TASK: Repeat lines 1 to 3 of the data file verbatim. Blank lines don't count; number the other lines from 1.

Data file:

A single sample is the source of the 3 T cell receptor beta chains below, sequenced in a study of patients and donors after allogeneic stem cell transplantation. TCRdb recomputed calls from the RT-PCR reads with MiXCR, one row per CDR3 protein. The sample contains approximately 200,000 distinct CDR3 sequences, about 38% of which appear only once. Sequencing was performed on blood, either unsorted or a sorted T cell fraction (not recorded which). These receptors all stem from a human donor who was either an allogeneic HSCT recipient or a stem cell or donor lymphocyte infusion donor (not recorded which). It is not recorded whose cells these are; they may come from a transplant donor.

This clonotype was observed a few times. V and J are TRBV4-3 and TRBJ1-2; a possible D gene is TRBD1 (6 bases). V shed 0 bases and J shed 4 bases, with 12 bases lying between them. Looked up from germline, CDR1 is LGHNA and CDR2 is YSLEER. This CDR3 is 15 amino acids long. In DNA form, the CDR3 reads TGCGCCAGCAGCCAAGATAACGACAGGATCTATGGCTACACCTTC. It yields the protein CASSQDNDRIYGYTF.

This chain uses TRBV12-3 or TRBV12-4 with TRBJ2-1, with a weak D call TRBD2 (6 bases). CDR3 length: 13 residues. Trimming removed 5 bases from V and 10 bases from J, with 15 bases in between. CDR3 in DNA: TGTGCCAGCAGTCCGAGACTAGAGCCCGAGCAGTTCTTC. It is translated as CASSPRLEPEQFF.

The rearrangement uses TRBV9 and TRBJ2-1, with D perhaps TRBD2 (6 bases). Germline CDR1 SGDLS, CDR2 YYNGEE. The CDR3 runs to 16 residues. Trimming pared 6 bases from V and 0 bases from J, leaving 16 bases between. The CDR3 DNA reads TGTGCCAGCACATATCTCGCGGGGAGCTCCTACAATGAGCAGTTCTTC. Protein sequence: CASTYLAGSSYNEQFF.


A single sample is the source of the 3 T cell receptor beta chains below, sequenced in a study of patients and donors after allogeneic stem cell transplantation. TCRdb recomputed calls from the RT-PCR reads with MiXCR, one row per CDR3 protein. The sample contains approximately 200,000 distinct CDR3 sequences, about 38% of which appear only once. Sequencing was performed on blood, either unsorted or a sorted T cell fraction (not recorded which). These receptors all stem from a human donor who was either an allogeneic HSCT recipient or a stem cell or donor lymphocyte infusion donor (not recorded which). It is not recorded whose cells these are; they may come from a transplant donor.

This clonotype was observed a few times. V and J are TRBV4-3 and TRBJ1-2; a possible D gene is TRBD1 (6 bases). V shed 0 bases and J shed 4 bases, with 12 bases lying between them. Looked up from germline, CDR1 is LGHNA and CDR2 is YSLEER. This CDR3 is 15 amino acids long. In DNA form, the CDR3 reads TGCGCCAGCAGCCAAGATAACGACAGGATCTATGGCTACACCTTC. It yields the protein CASSQDNDRIYGYTF.

This chain uses TRBV12-3 or TRBV12-4 with TRBJ2-1, with a weak D call TRBD2 (6 bases). CDR3 length: 13 residues. Trimming removed 5 bases from V and 10 bases from J, with 15 bases in between. CDR3 in DNA: TGTGCCAGCAGTCCGAGACTAGAGCCCGAGCAGTTCTTC. It is translated as CASSPRLEPEQFF.